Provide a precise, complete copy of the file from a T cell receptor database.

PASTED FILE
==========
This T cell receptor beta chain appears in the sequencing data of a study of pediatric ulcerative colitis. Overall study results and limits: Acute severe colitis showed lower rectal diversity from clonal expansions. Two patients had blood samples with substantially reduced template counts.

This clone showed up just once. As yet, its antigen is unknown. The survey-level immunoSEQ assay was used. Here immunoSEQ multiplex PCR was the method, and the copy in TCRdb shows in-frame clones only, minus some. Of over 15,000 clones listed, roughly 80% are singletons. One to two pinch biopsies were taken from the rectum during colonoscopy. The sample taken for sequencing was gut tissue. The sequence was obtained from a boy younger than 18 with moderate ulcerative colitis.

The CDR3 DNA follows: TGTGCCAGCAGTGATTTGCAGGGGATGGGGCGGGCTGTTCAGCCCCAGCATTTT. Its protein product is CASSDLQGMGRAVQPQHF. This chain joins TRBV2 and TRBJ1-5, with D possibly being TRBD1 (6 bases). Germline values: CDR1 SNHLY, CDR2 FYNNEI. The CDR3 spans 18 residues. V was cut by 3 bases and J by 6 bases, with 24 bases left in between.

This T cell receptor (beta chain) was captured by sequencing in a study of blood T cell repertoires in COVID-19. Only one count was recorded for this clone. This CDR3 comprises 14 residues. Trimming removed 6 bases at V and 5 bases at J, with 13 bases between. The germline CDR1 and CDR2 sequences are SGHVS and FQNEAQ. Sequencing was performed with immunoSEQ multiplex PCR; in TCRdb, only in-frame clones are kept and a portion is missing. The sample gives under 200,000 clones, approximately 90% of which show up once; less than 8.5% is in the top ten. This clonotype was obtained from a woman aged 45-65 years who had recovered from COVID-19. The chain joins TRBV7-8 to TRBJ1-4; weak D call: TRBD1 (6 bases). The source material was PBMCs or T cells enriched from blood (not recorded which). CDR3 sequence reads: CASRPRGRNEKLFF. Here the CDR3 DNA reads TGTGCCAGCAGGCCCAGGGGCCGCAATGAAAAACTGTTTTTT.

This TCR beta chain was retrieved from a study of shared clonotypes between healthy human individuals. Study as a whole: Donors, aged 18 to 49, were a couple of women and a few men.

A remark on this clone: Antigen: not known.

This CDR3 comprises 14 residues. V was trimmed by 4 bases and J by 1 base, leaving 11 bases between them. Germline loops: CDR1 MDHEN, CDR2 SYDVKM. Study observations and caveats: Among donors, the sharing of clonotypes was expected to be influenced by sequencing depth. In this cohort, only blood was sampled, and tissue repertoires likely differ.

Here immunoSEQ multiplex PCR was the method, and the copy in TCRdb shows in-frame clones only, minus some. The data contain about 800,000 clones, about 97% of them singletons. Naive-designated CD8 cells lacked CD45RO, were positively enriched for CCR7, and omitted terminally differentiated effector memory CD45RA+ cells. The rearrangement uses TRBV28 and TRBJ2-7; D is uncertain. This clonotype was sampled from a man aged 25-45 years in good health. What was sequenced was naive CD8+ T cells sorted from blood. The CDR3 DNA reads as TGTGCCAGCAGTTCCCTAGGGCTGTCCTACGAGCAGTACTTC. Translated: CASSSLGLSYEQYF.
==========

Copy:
This T cell receptor beta chain appears in the sequencing data of a study of pediatric ulcerative colitis. Overall study results and limits: Acute severe colitis showed lower rectal diversity from clonal expansions. Two patients had blood samples with substantially reduced template counts.

This clone showed up just once. As yet, its antigen is unknown. The survey-level immunoSEQ assay was used. Here immunoSEQ multiplex PCR was the method, and the copy in TCRdb shows in-frame clones only, minus some. Of over 15,000 clones listed, roughly 80% are singletons. One to two pinch biopsies were taken from the rectum during colonoscopy. The sample taken for sequencing was gut tissue. The sequence was obtained from a boy younger than 18 with moderate ulcerative colitis.

The CDR3 DNA follows: TGTGCCAGCAGTGATTTGCAGGGGATGGGGCGGGCTGTTCAGCCCCAGCATTTT. Its protein product is CASSDLQGMGRAVQPQHF. This chain joins TRBV2 and TRBJ1-5, with D possibly being TRBD1 (6 bases). Germline values: CDR1 SNHLY, CDR2 FYNNEI. The CDR3 spans 18 residues. V was cut by 3 bases and J by 6 bases, with 24 bases left in between.

This T cell receptor (beta chain) was captured by sequencing in a study of blood T cell repertoires in COVID-19. Only one count was recorded for this clone. This CDR3 comprises 14 residues. Trimming removed 6 bases at V and 5 bases at J, with 13 bases between. The germline CDR1 and CDR2 sequences are SGHVS and FQNEAQ. Sequencing was performed with immunoSEQ multiplex PCR; in TCRdb, only in-frame clones are kept and a portion is missing. The sample gives under 200,000 clones, approximately 90% of which show up once; less than 8.5% is in the top ten. This clonotype was obtained from a woman aged 45-65 years who had recovered from COVID-19. The chain joins TRBV7-8 to TRBJ1-4; weak D call: TRBD1 (6 bases). The source material was PBMCs or T cells enriched from blood (not recorded which). CDR3 sequence reads: CASRPRGRNEKLFF. Here the CDR3 DNA reads TGTGCCAGCAGGCCCAGGGGCCGCAATGAAAAACTGTTTTTT.

This TCR beta chain was retrieved from a study of shared clonotypes between healthy human individuals. Study as a whole: Donors, aged 18 to 49, were a couple of women and a few men.

A remark on this clone: Antigen: not known.

This CDR3 comprises 14 residues. V was trimmed by 4 bases and J by 1 base, leaving 11 bases between them. Germline loops: CDR1 MDHEN, CDR2 SYDVKM. Study observations and caveats: Among donors, the sharing of clonotypes was expected to be influenced by sequencing depth. In this cohort, only blood was sampled, and tissue repertoires likely differ.

Here immunoSEQ multiplex PCR was the method, and the copy in TCRdb shows in-frame clones only, minus some. The data contain about 800,000 clones, about 97% of them singletons. Naive-designated CD8 cells lacked CD45RO, were positively enriched for CCR7, and omitted terminally differentiated effector memory CD45RA+ cells. The rearrangement uses TRBV28 and TRBJ2-7; D is uncertain. This clonotype was sampled from a man aged 25-45 years in good health. What was sequenced was naive CD8+ T cells sorted from blood. The CDR3 DNA reads as TGTGCCAGCAGTTCCCTAGGGCTGTCCTACGAGCAGTACTTC. Translated: CASSSLGLSYEQYF.